Creating and Using MD5 Checksums

If you have a *nix OS (such as Linux), there should already be an md5sum program on your system. For example, if you enter md5sum at a command prompt, you should see a blank line appear on your screen. If you then type in the character for that system's "end-of-file" marker (on a Linux machine, you'd normally press the CTRL + D keysto create the "end-of-file" character), the MD5 sum for a zero-length file should appear on your screen; followed by two spaces and a "-". To find out more about how to use the program, enter md5sum --help at your Linux or UNIX prompt, or read its man page.

If you have a Windows OS on your computer, there are a variety of programs available for both the GUI and Command-Line user, but many of them either have no means of checking a file against stored MD5 sums, or fail to produce an output in the accepted format; without at least some editing on your part. Some programs which do produce *.md5 files in the accepted format will be discussed shortly (or see links under MD5 Tools below).

The Commonly Accepted Format for an *.md5 File

The format for .md5 files (the commonly accepted extension for files containing MD5 sums) has been more or less agreed upon by the majority of those who use MD5 sums for verifying file downloads on the Internet. But this format should be quite acceptable to DOS Collectors (especially Linux users), since it's basically the same output you get from the UNIX md5sum command :

[ NOTE: Although technically all DOS or Windows filenames output by the md5sum command are supposed to have an asterisk in front of them (in column 34), all of the Windows MD5 programs I tested don't seem to care if it's a blank space instead; as a matter of fact, I've recently been informed that this is an archaic carryover that possibly never should have been placed into the Linux documentation!  Here are the relevant lines from my RedHat Linux md5sum --help  output screen ( emphasis shows the parts that should be reviewed by those responsible for such matters ):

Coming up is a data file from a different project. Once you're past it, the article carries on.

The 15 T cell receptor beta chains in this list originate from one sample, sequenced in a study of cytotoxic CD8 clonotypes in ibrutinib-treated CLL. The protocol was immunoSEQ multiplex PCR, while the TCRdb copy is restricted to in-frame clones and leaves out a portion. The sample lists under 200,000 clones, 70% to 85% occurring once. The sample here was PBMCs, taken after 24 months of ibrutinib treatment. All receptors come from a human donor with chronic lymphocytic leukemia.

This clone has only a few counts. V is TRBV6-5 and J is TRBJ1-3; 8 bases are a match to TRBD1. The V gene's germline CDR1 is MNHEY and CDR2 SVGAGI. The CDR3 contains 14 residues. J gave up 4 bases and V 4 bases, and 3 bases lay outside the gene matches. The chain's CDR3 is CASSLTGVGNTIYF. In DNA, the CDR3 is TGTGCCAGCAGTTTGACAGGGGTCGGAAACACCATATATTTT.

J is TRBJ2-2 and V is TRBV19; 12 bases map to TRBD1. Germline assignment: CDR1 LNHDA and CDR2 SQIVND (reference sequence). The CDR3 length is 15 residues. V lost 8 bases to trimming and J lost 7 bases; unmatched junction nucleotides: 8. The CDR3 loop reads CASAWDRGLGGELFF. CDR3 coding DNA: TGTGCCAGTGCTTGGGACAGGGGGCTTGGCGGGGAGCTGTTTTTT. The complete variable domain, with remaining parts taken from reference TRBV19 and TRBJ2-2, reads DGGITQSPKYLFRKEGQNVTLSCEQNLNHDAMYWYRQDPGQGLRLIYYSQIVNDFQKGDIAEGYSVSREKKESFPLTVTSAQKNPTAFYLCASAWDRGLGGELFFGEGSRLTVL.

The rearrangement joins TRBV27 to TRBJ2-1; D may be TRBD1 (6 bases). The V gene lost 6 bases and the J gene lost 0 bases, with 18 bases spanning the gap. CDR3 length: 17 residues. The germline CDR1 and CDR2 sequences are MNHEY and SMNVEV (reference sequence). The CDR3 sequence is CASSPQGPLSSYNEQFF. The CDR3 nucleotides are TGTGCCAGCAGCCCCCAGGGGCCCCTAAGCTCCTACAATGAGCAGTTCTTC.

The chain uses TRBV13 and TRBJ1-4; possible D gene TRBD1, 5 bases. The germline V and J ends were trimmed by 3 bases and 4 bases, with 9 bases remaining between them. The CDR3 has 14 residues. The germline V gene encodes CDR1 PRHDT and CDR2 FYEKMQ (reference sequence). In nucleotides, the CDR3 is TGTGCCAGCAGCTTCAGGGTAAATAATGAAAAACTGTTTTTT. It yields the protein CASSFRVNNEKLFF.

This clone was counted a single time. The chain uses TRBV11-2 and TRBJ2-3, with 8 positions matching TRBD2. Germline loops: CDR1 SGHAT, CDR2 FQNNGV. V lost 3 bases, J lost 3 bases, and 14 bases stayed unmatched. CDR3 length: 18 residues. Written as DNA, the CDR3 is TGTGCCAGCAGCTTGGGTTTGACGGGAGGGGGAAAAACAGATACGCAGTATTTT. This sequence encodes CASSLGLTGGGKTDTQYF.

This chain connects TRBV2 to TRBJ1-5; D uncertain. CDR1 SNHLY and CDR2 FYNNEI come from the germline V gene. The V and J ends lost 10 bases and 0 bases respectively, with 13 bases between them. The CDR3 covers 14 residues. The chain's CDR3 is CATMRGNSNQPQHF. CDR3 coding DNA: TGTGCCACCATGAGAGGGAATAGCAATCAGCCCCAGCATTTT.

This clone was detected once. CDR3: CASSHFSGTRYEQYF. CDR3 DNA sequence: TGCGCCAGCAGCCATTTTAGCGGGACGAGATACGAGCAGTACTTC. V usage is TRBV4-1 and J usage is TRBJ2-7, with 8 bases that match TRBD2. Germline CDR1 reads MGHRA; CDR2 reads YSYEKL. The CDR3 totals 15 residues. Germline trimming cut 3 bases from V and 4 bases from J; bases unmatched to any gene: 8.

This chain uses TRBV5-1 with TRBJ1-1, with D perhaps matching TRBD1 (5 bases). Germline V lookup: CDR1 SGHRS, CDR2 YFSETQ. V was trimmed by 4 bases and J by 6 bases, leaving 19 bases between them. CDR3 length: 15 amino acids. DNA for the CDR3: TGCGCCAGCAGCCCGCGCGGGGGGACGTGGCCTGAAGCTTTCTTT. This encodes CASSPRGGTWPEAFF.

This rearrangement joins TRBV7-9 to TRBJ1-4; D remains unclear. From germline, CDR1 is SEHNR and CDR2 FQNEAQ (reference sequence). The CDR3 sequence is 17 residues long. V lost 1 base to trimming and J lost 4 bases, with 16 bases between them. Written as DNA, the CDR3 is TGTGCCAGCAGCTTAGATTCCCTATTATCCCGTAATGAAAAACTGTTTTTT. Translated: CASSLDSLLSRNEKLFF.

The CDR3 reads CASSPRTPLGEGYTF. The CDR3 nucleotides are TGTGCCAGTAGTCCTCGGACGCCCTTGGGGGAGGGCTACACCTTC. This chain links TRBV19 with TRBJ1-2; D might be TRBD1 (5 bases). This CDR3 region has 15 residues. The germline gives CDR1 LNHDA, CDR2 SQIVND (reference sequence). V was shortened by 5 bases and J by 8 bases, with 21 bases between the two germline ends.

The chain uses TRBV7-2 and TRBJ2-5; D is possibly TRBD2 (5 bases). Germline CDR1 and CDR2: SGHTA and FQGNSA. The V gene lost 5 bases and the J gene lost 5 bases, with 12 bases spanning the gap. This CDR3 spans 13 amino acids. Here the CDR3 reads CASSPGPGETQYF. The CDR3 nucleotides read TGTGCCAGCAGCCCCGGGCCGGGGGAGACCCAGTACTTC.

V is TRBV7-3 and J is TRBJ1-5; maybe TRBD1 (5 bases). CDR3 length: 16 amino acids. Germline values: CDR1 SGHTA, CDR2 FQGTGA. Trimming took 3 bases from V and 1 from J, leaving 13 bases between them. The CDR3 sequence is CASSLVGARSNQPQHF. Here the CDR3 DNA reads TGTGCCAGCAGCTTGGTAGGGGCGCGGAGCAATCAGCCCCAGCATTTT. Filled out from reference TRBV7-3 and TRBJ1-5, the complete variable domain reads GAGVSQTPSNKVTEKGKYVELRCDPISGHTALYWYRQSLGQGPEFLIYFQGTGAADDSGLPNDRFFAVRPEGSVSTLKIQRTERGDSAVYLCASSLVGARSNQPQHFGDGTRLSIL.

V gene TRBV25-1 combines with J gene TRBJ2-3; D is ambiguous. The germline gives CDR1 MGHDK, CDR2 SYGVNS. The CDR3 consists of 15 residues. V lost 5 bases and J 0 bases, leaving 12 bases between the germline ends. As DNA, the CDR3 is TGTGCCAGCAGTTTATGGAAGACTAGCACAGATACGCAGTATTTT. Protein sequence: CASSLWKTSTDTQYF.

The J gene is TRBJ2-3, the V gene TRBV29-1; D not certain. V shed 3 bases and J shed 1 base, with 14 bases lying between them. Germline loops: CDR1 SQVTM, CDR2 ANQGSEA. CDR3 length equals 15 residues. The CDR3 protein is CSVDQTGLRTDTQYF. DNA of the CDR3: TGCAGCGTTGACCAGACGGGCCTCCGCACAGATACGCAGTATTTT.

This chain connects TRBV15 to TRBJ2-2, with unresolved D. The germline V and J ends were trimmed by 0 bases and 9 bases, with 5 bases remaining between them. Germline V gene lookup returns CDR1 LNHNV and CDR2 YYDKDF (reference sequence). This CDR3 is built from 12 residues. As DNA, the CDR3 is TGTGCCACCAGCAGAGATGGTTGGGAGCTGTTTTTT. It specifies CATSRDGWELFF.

-b,    --binary     read files in binary mode (default on DOS/Windows) " and
When checking , the input should be a former output of this program. The default mode is to print a line with checksum, a character indicating type ( '*' for binary, '  ' for text ) and name for each FILE."
Furthermore, I tested the checking function of the Linux  md5sum program with *.md5 files having many comment lines in them (lines beginning with a semicolon), and it ran just the same with or without them; so comment lines are quite acceptable under Linux as well as some newer Windows MD5 programs. ]

The order of the lines inside an *.md5 file shouldn't matter for any program which compares the sums to the files themselves; the order in these files is often the same as that output by a simple directory listing. Sorting them alphabetically by filenames or numerically by md5sums might be helpful if a person needs to look at the data for some reason. Comment lines can be used to identify, for example, which version of a DOS OS the collection of MD5 sums corresponds to (since the file names are often exactly the same for many different versions)! Here's an example of an *.md5 format with a number of comment lines at the beginning of the file: Windows 98 SE Startup Disk MD5 Text File.